DOL's Overtime Salary Threshold Increase Is On Hold – Now What?

Many human resource professionals got into the office today not knowing whether to laugh or cry. Most are happy that the Department of Labor’s (DOL’s) new overtime salary requirement will not go into effect next Thursday, December 1, 2016, due to a federal judge’s grant of a nationwide preliminary injunction which prevents the DOL from implementing and enforcing the new rule. (See our alert reporting on the injunction.) Yet, many organizations have already spent countless hours preparing for the new rule to go into effect next week and are wondering what to do now. Let’s review where things stand and your best options going forward.

Nationwide Injunction Delays Final Overtime Rule

In September, twenty-one states sued the DOL in federal court in Texas seeking to stop the DOL’s final rule that more than doubles the salary threshold for the so-called white collar exemptions and calls for automatic increases every three years. Business groups and industry associations also filed suit in the same Texas court seeking a similar outcome. The state-plaintiffs filed an emergency motion for a preliminary injunction. Shortly thereafter, the business-plaintiffs filed an expedited motion for summary judgment. The two cases were consolidated under Judge Amos L. Mazzant, III.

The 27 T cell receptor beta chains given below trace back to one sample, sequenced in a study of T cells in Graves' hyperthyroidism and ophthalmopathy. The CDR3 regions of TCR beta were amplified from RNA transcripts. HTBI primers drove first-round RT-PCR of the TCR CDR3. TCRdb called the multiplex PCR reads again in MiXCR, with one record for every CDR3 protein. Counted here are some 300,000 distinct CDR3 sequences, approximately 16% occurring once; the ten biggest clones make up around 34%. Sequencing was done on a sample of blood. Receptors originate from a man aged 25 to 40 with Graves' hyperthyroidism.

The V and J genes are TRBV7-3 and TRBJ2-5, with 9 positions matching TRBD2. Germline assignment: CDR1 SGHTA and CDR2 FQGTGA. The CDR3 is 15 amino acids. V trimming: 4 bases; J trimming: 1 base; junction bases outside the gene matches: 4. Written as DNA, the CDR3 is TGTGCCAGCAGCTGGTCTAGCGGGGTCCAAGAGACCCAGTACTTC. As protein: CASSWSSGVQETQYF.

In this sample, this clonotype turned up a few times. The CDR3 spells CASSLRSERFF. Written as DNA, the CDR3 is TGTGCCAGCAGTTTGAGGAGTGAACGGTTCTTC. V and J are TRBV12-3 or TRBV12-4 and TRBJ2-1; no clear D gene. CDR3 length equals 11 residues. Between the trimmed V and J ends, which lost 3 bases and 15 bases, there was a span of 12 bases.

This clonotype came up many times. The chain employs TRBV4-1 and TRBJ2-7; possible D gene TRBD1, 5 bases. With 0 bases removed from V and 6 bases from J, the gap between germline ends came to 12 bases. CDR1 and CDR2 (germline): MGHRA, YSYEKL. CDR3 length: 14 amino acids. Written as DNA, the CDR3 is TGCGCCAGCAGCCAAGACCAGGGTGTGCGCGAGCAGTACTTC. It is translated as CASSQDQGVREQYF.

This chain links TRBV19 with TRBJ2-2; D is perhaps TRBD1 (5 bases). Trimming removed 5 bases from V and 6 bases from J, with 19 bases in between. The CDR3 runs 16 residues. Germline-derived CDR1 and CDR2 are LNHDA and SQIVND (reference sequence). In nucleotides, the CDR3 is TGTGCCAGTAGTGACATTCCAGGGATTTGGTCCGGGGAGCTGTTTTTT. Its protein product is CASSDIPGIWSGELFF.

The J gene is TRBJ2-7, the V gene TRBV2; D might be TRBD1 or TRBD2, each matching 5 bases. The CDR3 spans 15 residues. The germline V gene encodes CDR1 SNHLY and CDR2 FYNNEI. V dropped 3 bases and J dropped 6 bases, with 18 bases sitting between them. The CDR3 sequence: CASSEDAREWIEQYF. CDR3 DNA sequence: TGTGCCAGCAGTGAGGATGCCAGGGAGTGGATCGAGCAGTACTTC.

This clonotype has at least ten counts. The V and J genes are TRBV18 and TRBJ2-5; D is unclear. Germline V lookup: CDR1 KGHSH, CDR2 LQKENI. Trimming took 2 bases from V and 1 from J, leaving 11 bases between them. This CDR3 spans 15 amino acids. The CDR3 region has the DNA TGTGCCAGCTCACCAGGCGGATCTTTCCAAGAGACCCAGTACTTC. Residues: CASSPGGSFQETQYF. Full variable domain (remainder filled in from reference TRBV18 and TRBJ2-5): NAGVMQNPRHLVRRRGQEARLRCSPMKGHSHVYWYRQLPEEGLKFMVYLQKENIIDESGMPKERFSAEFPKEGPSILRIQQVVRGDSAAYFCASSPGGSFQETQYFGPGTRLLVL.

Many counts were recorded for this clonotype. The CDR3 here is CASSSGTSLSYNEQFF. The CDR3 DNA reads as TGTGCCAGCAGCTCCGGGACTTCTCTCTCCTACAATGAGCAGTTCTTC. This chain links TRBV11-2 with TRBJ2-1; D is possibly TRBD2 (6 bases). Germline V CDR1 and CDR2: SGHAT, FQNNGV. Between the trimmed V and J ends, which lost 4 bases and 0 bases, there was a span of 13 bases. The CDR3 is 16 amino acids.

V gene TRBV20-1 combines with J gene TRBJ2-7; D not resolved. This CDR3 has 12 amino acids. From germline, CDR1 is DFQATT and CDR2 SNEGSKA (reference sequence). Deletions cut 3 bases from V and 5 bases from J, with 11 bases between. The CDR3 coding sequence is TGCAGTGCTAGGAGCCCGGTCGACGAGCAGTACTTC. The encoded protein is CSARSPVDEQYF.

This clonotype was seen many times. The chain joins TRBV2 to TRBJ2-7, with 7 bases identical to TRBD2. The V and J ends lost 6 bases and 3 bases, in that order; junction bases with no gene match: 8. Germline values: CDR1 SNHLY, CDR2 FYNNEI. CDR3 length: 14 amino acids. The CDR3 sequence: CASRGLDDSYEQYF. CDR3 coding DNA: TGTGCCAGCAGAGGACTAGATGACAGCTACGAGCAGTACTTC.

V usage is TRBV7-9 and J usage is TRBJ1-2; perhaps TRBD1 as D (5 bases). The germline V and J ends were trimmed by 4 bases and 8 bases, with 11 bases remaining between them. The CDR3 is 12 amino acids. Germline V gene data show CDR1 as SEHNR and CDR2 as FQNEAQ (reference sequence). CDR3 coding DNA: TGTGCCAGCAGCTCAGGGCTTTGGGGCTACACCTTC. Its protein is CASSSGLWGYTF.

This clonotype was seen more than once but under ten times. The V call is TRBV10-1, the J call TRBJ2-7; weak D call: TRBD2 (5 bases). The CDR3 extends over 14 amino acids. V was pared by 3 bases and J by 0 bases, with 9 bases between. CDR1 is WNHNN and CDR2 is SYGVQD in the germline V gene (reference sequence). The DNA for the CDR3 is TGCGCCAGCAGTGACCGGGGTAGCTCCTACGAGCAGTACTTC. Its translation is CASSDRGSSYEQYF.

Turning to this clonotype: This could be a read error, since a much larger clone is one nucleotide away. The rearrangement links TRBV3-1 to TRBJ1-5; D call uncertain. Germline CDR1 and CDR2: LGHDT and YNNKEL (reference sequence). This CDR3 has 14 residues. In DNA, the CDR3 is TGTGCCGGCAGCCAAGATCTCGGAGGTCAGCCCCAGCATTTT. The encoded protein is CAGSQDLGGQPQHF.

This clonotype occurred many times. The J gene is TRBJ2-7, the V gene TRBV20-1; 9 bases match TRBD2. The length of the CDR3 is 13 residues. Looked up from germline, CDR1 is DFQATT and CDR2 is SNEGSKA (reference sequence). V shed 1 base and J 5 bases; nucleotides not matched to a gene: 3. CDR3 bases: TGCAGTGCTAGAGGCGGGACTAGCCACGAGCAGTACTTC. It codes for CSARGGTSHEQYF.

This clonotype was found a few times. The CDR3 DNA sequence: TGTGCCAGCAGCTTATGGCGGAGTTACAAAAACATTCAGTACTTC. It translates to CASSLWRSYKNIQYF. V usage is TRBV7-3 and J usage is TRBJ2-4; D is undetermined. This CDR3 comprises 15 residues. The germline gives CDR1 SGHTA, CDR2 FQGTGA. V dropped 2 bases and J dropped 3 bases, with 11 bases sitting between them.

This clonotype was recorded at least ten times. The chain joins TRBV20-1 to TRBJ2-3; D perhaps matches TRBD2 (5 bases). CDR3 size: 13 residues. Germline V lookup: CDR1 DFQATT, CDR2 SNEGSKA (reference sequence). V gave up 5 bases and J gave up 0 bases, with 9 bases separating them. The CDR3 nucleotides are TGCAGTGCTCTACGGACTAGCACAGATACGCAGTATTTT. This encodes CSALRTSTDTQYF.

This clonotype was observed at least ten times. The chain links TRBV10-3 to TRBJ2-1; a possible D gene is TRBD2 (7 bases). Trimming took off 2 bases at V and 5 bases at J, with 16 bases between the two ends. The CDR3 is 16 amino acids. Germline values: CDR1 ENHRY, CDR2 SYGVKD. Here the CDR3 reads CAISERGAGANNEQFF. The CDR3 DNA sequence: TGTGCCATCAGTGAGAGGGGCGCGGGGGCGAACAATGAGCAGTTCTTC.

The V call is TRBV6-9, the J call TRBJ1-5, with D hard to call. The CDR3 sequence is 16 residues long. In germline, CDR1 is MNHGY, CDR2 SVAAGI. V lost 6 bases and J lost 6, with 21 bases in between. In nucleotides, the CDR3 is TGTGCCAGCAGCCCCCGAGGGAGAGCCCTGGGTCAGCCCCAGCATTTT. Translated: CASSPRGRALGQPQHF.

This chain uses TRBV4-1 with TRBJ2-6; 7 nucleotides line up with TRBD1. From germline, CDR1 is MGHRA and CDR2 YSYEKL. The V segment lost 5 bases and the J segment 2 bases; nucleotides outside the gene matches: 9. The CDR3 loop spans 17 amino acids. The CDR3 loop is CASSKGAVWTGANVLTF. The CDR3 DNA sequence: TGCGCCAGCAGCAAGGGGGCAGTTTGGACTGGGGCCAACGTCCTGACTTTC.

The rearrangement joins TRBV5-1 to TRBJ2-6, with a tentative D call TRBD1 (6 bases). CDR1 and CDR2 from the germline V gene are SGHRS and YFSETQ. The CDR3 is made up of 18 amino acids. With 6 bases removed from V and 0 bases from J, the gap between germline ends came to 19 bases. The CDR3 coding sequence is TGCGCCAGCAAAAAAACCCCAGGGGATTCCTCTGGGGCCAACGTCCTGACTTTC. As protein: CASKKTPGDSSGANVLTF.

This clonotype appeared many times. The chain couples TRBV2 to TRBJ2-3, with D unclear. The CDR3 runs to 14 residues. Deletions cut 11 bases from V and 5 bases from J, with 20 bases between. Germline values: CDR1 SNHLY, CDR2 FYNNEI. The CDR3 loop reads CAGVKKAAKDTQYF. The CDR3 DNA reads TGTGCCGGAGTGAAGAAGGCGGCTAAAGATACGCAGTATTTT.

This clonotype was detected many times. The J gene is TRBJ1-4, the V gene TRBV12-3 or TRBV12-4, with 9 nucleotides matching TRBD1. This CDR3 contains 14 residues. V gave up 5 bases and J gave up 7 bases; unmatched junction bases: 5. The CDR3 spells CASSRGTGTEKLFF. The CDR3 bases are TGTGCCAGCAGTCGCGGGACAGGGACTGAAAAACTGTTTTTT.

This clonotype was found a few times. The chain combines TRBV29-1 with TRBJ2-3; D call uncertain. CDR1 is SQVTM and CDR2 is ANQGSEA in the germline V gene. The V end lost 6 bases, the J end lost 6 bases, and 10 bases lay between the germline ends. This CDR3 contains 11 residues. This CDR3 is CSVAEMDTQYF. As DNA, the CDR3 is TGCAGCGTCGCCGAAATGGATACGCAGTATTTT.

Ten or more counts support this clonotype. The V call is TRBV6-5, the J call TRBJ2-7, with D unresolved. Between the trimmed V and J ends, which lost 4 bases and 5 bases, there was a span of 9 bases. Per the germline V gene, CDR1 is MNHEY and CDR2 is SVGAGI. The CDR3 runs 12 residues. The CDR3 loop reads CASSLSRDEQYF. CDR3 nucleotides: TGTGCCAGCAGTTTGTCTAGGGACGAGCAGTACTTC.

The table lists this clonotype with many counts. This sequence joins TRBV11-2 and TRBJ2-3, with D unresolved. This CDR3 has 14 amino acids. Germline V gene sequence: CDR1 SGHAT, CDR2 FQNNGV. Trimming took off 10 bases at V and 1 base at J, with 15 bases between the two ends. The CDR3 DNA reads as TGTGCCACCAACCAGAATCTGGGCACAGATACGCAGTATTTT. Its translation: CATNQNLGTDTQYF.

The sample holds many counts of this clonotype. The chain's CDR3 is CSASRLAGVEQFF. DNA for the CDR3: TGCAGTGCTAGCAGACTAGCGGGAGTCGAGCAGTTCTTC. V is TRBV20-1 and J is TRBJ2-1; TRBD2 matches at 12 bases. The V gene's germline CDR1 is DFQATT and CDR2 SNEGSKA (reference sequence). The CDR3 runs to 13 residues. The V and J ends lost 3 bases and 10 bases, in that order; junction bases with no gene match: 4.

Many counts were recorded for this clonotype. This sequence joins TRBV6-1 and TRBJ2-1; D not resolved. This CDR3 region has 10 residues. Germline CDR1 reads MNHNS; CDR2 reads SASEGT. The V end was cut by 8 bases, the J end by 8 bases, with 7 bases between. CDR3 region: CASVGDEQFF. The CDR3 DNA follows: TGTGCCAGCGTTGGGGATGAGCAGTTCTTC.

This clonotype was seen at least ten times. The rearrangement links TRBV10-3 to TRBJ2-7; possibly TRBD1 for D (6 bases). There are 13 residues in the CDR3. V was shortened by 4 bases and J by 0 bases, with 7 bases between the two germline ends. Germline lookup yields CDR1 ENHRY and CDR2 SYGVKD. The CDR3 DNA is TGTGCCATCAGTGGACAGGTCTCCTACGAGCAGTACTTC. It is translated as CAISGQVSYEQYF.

On November 16, 2016, Judge Mazzant heard oral argument on the state-plaintiffs’ emergency preliminary injunction motion. He issued his ruling yesterday, granting the preliminary injunction on a nationwide basis.

To prevail on their preliminary injunction motion, the states needed to show, among other things, that they would have a substantial likelihood of success on the merits of their case. The court ruled that the states met that burden, finding that the plain meaning of the executive, administrative, and professional exemptions in the Fair Labor Standards Act (FLSA) focused only on the duties of such positions, without a minimum salary level. The court stated that although the FLSA delegated authority to the DOL to establish the types of duties that might qualify an employee for these exemptions, it did not authorize the Department to disqualify employees who meet the duties requirements but do not meet the salary level established in the DOL’s final rule. The court concluded that the DOL exceeded its delegated authority and ignored Congress’s intent by raising the minimum salary level so that it “supplants the duties test.”

Anticipating The Next Legal Move

The preliminary injunction is only the first step in this legal challenge to the DOL’s final overtime rule, but it provides a huge blow to the Obama administration’s efforts to raise wages for U.S. workers. The DOL could appeal the court’s ruling to the Fifth Circuit Court of Appeals, but according to a DOL statement, the agency is still “considering all of [its] legal options.” Whether an appeal would be successful is unknown. Absent an appeal, the Texas lawsuits continue, with a permanent resolution still to be decided.

The other factor that may ultimately determine the outcome of the DOL’s final rule is the incoming administration of President-elect Trump. The Trump administration may take steps to limit an appeal by the DOL. And no matter what the outcome of the lawsuits, a Republican-led Congress could enact legislation to amend the FLSA and define the white collar exemptions as it may see fit. The bottom line is that there continue to be a lot of unanswered questions and for now, the DOL’s salary threshold increases are in limbo.